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Tag Archives: management accounting

SF Magazine: Digital Skills of the Future

“As evidenced by these skills, there will be a need for deeper technical skills in data governance, data privacy/security, process modeling, and application development/testing, especially when integrated with traditional finance skills like revenue generation and cost-efficiency management. A willingness to continually remaster these digital skills as technology changes, along with the ability to clearly articulate the value of the complex interactions between finance and technology, will position the management accountant for continued career growth and success.”

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Forbes: 2022 Will Be The “Year Of The Management Accountant”

“In fact there is room for optimism given the new emphasis business leaders are placing on agility for the short-term and anticipatory thinking for the long-term. This represents a pivot in thought and action, perhaps one that was long overdue. At IMA, we have been championing the need for finance and accounting professionals to move beyond the compliance mindset to engage as full business partners and as future-focused strategic planners who use data to anticipate the future. It is this future-focused orientation that makes management accountants so valuable to their organizations, and I believe 2022 is the year when their skills will be best utilized and recognized.”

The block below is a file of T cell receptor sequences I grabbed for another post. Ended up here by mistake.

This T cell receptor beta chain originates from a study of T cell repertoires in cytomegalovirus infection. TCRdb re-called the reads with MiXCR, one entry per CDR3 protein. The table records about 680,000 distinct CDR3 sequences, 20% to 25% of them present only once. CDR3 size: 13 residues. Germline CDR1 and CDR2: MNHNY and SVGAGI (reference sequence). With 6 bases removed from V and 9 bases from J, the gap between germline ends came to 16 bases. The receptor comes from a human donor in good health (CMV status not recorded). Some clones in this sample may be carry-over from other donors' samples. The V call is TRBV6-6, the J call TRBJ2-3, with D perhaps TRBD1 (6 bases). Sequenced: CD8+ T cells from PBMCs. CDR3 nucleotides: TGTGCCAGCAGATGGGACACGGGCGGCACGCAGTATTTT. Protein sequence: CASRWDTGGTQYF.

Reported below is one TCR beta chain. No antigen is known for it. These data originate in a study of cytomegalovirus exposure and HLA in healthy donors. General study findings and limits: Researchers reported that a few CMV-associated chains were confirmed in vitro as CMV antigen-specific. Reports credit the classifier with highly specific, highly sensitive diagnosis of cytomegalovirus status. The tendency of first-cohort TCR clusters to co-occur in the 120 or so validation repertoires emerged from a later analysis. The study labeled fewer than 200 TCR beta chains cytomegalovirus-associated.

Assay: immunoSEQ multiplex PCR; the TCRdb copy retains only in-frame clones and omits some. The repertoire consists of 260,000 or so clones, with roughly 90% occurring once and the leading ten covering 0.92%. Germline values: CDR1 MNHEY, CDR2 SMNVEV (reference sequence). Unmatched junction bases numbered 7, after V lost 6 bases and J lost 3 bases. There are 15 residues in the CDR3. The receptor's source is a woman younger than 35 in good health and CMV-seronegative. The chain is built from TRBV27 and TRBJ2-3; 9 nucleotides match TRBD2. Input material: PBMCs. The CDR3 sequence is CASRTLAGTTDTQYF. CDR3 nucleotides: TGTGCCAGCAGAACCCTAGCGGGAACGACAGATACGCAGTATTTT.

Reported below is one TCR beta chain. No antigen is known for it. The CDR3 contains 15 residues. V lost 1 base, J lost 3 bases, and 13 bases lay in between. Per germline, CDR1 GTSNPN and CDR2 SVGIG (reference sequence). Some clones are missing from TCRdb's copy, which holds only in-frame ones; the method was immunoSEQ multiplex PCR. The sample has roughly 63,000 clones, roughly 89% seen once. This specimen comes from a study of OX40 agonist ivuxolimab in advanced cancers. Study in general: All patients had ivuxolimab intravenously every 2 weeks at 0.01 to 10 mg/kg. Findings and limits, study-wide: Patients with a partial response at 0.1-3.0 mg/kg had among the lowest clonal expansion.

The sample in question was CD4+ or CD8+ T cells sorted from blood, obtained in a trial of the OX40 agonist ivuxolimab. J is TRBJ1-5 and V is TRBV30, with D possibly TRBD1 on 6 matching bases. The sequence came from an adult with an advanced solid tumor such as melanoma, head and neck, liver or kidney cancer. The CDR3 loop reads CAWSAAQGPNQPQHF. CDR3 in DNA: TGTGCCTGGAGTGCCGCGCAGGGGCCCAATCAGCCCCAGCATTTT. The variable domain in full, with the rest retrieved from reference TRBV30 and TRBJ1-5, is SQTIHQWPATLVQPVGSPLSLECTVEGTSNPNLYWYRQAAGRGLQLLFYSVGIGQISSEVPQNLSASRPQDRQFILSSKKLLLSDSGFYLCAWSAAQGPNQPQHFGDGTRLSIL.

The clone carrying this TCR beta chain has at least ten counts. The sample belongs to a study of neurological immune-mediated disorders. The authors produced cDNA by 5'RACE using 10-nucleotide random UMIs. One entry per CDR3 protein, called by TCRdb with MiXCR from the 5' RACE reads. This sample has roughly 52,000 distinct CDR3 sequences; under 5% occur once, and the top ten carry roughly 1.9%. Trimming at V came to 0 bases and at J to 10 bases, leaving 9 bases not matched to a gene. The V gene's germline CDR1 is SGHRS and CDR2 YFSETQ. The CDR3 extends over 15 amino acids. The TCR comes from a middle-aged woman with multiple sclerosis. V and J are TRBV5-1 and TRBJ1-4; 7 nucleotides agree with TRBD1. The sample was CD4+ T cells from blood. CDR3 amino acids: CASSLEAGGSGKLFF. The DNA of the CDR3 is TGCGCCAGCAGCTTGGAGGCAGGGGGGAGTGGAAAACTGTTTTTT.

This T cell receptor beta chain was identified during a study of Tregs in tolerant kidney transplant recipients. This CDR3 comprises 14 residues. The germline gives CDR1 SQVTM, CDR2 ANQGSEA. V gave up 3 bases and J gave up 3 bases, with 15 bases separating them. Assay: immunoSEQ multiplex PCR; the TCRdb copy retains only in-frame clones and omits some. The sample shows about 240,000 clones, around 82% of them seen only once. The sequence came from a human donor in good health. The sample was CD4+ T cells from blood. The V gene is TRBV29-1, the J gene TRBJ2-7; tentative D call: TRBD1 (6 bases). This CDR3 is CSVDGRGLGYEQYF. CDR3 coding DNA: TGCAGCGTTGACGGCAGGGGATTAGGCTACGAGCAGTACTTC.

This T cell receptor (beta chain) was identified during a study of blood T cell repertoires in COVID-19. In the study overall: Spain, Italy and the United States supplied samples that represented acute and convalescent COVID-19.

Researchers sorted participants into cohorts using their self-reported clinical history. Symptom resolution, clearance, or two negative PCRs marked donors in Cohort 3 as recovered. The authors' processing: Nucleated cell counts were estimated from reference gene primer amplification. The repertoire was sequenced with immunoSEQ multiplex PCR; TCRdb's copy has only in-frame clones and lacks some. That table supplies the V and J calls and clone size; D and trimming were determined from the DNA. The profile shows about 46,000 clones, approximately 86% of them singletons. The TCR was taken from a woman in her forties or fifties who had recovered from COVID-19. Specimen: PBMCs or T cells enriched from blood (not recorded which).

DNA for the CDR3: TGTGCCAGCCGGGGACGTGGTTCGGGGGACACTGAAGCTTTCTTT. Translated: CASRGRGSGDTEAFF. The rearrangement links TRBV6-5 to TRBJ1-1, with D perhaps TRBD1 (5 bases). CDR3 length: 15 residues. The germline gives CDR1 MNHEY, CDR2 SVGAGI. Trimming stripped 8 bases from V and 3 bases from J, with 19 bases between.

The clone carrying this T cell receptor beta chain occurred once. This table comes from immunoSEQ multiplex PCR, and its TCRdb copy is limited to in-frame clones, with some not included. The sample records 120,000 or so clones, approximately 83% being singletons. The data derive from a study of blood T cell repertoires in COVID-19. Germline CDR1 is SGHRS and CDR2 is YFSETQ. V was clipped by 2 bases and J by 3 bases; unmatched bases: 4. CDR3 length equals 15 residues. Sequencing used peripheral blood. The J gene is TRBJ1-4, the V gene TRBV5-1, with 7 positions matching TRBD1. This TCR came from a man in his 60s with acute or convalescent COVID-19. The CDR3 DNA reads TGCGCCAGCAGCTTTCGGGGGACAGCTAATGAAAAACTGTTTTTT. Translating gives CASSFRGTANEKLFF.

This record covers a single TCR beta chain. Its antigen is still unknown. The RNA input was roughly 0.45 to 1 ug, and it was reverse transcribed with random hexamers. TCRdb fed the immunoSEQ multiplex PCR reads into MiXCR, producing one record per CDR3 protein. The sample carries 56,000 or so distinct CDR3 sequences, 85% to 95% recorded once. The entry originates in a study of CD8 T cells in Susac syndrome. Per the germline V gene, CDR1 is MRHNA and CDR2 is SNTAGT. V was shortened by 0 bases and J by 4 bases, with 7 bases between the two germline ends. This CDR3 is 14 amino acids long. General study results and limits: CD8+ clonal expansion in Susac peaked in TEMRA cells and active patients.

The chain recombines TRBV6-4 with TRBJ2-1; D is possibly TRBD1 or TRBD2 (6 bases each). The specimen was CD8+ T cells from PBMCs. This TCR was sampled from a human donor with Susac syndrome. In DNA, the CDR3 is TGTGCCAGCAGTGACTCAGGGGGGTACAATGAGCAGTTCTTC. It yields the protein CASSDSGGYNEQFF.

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SF Magazine: CFO to CFO: Budgeting to Fund Strategic Plans

“It starts with finance being a business partner across the organization. For us, the finance organization isn’t on the sideline, waiting to be called in to the game; they’re on the field, part of running the plays that are called. And with that, there’s a clear partnership with our operations, commercial, and technical colleagues, which makes it a lot easier to inform the decision-making process.”

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SF Magazine: Facing the Fourth Industrial Revolution